Further production setback leaves gap from which rival’s 747-8 family could profit, with Emirates a possible buyer

The major new delay that has hit the A380 programme threatens to leave Airbus dangerously exposed to an onslaught from Boeing’s 747-8 family, with key launch customer Emirates revealing that it is seriously evaluating the 470-seater for its fleet. The latest A380 production delay has closed the service-entry gap between the two rivals’ ultra-large passenger models, and completely destroyed Airbus’s slim availability advantage in the freighter sector.

Emirates, whose 45 orders (including two leased aircraft) represents a third of the entire A380 passenger aircraft orderbook, will have to wait two years for its first aircraft having suffered another 12-month slip with the latest rescheduling. The first delivery of the airline’s Engine Alliance GP7200-powered A380 is now due in October 2008 – having originally been due for delivery around now – and the airline’s president Tim Clark says that he has told Airbus “in no uncertain terms of the seriousness of this further delay, and its impact on our future operations”.

He tells Flight International that “given the number of A380s Emirates has purchased, this latest delay has compromised our network growth. It represents a major setback and our focus now is on how best to recapture our planned capacity growth curve.”

The Dubai flag carrier’s cargo division is already a customer for the 747-8 Freighter, and Clark says that the yet-to-be-launched 467-seat 747-8 Intercontinental is being seriously considered for the airline division. “It is in a different size category to the [550-seat] A380 and thus does not represent a meaningful substitute,” says Clark, but he adds that the airline has been evaluating the 747-8I “as a matter of course – and had been doing so well before the A380 saga”.

Clark says that, on initial examination, the 747-8I seems to have a number of attributes – for example its payload/range – which could well fit our requirements, and we are working with Boeing on Emirates’ specifications.”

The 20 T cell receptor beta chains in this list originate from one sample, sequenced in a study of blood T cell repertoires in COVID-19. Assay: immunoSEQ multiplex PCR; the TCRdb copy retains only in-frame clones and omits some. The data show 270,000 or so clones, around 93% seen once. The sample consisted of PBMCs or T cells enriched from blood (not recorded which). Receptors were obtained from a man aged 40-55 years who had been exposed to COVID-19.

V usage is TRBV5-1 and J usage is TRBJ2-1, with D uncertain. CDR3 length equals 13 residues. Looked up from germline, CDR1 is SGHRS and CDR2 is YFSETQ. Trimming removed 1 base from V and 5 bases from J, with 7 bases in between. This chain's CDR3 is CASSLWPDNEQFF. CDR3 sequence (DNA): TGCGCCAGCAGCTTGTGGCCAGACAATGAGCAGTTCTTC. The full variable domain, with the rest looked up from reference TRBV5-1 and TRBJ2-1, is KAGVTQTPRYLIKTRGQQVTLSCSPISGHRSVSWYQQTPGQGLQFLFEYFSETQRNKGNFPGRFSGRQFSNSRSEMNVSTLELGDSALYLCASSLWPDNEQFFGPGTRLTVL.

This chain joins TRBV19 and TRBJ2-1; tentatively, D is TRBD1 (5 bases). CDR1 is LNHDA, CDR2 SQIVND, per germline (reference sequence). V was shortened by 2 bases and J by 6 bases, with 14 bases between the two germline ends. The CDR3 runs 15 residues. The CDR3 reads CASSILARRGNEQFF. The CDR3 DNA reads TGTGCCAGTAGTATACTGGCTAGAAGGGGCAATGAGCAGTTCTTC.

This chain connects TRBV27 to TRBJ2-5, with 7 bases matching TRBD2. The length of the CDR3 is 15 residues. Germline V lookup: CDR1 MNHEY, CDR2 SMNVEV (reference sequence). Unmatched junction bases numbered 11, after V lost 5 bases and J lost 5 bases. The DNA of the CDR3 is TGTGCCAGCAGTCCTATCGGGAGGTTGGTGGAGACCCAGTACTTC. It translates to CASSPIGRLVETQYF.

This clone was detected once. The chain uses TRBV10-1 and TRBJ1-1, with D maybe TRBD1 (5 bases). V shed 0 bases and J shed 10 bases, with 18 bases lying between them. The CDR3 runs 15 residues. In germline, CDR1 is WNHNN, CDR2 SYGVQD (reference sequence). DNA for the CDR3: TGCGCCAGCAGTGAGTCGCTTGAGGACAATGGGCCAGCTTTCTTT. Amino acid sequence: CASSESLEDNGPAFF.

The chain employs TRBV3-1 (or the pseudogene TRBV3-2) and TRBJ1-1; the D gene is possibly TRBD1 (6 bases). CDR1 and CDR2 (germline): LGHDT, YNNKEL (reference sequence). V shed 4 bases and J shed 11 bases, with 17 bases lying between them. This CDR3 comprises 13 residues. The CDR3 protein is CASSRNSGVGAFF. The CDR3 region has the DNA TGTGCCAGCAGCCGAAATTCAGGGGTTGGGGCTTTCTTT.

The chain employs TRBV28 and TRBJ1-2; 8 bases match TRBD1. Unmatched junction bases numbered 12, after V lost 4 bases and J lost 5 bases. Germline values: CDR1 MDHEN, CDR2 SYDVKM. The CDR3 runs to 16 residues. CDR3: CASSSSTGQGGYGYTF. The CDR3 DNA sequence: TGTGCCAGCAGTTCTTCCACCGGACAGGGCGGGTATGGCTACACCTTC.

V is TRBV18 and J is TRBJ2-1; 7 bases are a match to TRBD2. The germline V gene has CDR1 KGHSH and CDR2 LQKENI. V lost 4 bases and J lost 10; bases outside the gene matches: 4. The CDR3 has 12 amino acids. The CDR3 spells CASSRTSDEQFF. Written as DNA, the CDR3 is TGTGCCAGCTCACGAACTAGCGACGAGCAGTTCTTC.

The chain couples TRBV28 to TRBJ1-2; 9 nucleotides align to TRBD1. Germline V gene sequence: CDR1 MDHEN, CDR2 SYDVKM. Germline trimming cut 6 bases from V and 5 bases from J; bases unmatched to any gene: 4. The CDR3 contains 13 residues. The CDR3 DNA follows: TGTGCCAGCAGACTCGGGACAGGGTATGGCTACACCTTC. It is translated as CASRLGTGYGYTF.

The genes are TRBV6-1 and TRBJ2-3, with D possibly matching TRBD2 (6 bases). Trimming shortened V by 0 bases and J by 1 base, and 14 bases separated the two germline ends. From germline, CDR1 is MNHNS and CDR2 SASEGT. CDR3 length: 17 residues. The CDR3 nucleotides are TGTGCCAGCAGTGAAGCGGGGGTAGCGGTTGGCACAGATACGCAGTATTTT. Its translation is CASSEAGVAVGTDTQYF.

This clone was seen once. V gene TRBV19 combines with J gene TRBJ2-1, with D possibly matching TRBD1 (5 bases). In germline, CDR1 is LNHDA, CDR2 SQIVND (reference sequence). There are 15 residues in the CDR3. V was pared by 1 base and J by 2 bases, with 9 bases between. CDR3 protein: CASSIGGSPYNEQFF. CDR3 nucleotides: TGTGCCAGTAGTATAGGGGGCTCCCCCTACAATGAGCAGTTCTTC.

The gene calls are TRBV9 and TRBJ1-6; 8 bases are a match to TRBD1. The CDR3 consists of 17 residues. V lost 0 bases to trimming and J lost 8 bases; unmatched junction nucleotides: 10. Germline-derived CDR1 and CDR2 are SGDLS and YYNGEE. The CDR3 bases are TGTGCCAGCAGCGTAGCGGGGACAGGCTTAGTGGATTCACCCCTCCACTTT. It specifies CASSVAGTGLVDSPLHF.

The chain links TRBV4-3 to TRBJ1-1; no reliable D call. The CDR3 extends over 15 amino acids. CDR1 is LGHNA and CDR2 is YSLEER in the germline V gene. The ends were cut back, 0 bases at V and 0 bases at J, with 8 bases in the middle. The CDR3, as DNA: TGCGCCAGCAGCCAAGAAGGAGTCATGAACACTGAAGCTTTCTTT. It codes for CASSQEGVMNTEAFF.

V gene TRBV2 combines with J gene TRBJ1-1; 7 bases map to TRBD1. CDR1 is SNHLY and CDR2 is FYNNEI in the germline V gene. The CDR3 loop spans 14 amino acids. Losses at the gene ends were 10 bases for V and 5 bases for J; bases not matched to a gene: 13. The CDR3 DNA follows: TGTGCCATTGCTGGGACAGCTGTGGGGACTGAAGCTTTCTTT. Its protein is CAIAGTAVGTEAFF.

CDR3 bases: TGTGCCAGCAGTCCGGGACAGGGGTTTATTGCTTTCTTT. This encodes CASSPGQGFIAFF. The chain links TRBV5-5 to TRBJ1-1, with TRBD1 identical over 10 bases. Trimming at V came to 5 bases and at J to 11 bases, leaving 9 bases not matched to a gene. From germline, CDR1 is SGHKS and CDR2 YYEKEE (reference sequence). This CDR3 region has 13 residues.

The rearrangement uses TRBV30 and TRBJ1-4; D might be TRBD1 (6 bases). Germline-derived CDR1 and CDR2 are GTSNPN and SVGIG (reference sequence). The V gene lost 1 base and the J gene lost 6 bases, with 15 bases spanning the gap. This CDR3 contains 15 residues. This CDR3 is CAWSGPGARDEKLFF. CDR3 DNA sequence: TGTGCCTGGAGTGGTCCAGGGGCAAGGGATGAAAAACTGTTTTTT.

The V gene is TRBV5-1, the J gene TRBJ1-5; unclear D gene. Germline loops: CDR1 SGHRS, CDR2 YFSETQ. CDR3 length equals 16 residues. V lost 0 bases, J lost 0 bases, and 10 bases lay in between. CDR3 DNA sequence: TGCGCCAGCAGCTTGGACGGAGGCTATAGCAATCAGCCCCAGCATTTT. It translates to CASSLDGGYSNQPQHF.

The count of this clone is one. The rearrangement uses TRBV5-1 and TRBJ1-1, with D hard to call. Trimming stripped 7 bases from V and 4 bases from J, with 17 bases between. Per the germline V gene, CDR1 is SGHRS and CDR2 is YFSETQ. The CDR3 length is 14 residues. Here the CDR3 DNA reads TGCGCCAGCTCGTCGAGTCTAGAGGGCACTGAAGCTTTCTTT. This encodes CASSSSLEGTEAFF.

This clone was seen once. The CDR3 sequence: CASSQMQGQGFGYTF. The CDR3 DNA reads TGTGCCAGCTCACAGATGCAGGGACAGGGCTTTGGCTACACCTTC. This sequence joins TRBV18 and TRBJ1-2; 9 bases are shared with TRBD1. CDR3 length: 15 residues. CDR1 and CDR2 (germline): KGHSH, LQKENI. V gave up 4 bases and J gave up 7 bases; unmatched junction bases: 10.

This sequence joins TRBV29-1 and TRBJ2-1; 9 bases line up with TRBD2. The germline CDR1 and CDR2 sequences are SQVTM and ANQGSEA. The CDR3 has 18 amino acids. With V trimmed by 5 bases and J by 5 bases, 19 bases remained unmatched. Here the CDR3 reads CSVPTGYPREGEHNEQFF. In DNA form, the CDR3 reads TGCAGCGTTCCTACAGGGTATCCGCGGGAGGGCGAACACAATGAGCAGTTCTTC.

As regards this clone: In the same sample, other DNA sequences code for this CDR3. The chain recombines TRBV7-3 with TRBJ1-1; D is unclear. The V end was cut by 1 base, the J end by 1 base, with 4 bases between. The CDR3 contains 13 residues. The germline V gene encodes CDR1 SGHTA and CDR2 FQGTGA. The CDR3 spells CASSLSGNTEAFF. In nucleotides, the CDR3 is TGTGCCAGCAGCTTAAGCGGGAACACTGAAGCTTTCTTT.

Boeing thinks it is too early to tell whether the latest delay to the A380 will help re-energise its sales campaigns for the 747-8I, but acknowledges that the potential entry-into-service gap between the two is inexorably closing with the latest delivery estimates.

Emirates A380
© Airbus 
 Emirates passengers will have to wait more years to fly on an A380

“It’s getting closer,” says 747-8 programme manager and vice president Dan Mooney. The 747-8I is still aiming for service entry in mid-2010, around nine months after the September 2009 target for the 747-8F with launch customer Cargolux.

The latest delays have pushed the A380’s first significant delivery year to 2008, with full production (45 aircraft) not now expected until 2010. The delays have also eliminated the A380 Freighter’s lead over the 747-8F, with deliveries to launch operator FedEx Express slipping to 2010 from the original 2008 target.

As for the impact of the A380 slide on accelerating the launch or generating greater sales of the 747-8I, Mooney says “it’s going to take a while for that to sort itself out. Time will tell, but in the meantime we’re staying focused on getting the final configuration for the 747-8F nailed down.”

Boeing has been disappointed by the sluggish market response to the 747-8I compared with the 747-8F, which, by contrast, has attracted more early business than expected, with 47 firm commitments to date including 16 orders placed last week. “We have a number of campaigns ongoing [for the 747-8I] and we are still optimistic of a few orders soon,” says Mooney.

Source: Flight International